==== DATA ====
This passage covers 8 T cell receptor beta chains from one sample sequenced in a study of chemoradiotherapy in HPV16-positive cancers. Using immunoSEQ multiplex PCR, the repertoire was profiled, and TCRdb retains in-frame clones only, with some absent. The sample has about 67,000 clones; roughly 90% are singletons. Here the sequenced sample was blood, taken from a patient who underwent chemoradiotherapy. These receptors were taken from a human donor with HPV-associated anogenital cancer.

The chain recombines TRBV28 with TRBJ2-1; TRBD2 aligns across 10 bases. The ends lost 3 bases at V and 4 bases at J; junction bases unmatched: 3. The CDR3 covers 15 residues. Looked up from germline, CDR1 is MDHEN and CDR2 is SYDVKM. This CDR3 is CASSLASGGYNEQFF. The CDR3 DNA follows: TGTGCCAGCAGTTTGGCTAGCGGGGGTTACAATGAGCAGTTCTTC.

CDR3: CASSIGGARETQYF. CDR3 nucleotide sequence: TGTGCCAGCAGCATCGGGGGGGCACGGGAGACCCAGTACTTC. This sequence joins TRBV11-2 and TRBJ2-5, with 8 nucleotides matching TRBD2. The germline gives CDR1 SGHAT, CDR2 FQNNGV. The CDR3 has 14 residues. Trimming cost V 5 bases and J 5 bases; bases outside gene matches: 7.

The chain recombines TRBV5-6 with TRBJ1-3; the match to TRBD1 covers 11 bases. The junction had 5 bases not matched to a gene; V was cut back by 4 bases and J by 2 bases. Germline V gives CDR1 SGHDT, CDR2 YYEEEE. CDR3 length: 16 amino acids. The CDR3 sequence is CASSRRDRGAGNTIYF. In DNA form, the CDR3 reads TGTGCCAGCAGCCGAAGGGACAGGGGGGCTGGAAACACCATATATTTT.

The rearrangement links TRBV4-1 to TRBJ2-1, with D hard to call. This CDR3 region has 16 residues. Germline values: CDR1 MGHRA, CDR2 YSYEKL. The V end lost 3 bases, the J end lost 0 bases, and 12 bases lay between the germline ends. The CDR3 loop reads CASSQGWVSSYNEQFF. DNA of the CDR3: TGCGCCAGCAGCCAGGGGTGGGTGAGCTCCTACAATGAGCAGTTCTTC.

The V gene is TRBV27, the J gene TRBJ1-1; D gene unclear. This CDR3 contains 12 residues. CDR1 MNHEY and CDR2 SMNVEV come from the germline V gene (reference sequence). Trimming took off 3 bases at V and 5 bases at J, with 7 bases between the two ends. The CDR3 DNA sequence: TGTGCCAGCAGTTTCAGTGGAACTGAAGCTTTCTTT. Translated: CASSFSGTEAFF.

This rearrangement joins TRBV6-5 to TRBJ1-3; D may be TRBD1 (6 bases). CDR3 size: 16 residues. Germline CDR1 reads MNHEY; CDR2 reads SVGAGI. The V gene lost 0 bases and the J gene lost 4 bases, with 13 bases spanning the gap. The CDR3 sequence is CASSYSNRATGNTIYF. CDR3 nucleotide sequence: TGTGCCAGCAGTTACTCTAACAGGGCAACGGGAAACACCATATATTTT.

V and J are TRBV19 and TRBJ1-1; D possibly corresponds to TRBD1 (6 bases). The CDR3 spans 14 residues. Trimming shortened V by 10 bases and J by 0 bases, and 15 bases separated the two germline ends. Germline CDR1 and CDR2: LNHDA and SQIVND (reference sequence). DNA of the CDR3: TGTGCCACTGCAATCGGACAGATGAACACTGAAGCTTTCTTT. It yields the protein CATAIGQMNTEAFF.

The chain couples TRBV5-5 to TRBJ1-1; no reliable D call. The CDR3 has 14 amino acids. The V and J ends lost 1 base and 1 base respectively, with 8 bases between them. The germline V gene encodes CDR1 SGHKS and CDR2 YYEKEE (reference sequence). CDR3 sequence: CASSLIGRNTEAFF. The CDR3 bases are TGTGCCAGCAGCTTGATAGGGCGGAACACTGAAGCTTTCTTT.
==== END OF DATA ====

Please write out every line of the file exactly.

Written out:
This passage covers 8 T cell receptor beta chains from one sample sequenced in a study of chemoradiotherapy in HPV16-positive cancers. Using immunoSEQ multiplex PCR, the repertoire was profiled, and TCRdb retains in-frame clones only, with some absent. The sample has about 67,000 clones; roughly 90% are singletons. Here the sequenced sample was blood, taken from a patient who underwent chemoradiotherapy. These receptors were taken from a human donor with HPV-associated anogenital cancer.

The chain recombines TRBV28 with TRBJ2-1; TRBD2 aligns across 10 bases. The ends lost 3 bases at V and 4 bases at J; junction bases unmatched: 3. The CDR3 covers 15 residues. Looked up from germline, CDR1 is MDHEN and CDR2 is SYDVKM. This CDR3 is CASSLASGGYNEQFF. The CDR3 DNA follows: TGTGCCAGCAGTTTGGCTAGCGGGGGTTACAATGAGCAGTTCTTC.

CDR3: CASSIGGARETQYF. CDR3 nucleotide sequence: TGTGCCAGCAGCATCGGGGGGGCACGGGAGACCCAGTACTTC. This sequence joins TRBV11-2 and TRBJ2-5, with 8 nucleotides matching TRBD2. The germline gives CDR1 SGHAT, CDR2 FQNNGV. The CDR3 has 14 residues. Trimming cost V 5 bases and J 5 bases; bases outside gene matches: 7.

The chain recombines TRBV5-6 with TRBJ1-3; the match to TRBD1 covers 11 bases. The junction had 5 bases not matched to a gene; V was cut back by 4 bases and J by 2 bases. Germline V gives CDR1 SGHDT, CDR2 YYEEEE. CDR3 length: 16 amino acids. The CDR3 sequence is CASSRRDRGAGNTIYF. In DNA form, the CDR3 reads TGTGCCAGCAGCCGAAGGGACAGGGGGGCTGGAAACACCATATATTTT.

The rearrangement links TRBV4-1 to TRBJ2-1, with D hard to call. This CDR3 region has 16 residues. Germline values: CDR1 MGHRA, CDR2 YSYEKL. The V end lost 3 bases, the J end lost 0 bases, and 12 bases lay between the germline ends. The CDR3 loop reads CASSQGWVSSYNEQFF. DNA of the CDR3: TGCGCCAGCAGCCAGGGGTGGGTGAGCTCCTACAATGAGCAGTTCTTC.

The V gene is TRBV27, the J gene TRBJ1-1; D gene unclear. This CDR3 contains 12 residues. CDR1 MNHEY and CDR2 SMNVEV come from the germline V gene (reference sequence). Trimming took off 3 bases at V and 5 bases at J, with 7 bases between the two ends. The CDR3 DNA sequence: TGTGCCAGCAGTTTCAGTGGAACTGAAGCTTTCTTT. Translated: CASSFSGTEAFF.

This rearrangement joins TRBV6-5 to TRBJ1-3; D may be TRBD1 (6 bases). CDR3 size: 16 residues. Germline CDR1 reads MNHEY; CDR2 reads SVGAGI. The V gene lost 0 bases and the J gene lost 4 bases, with 13 bases spanning the gap. The CDR3 sequence is CASSYSNRATGNTIYF. CDR3 nucleotide sequence: TGTGCCAGCAGTTACTCTAACAGGGCAACGGGAAACACCATATATTTT.

V and J are TRBV19 and TRBJ1-1; D possibly corresponds to TRBD1 (6 bases). The CDR3 spans 14 residues. Trimming shortened V by 10 bases and J by 0 bases, and 15 bases separated the two germline ends. Germline CDR1 and CDR2: LNHDA and SQIVND (reference sequence). DNA of the CDR3: TGTGCCACTGCAATCGGACAGATGAACACTGAAGCTTTCTTT. It yields the protein CATAIGQMNTEAFF.

The chain couples TRBV5-5 to TRBJ1-1; no reliable D call. The CDR3 has 14 amino acids. The V and J ends lost 1 base and 1 base respectively, with 8 bases between them. The germline V gene encodes CDR1 SGHKS and CDR2 YYEKEE (reference sequence). CDR3 sequence: CASSLIGRNTEAFF. The CDR3 bases are TGTGCCAGCAGCTTGATAGGGCGGAACACTGAAGCTTTCTTT.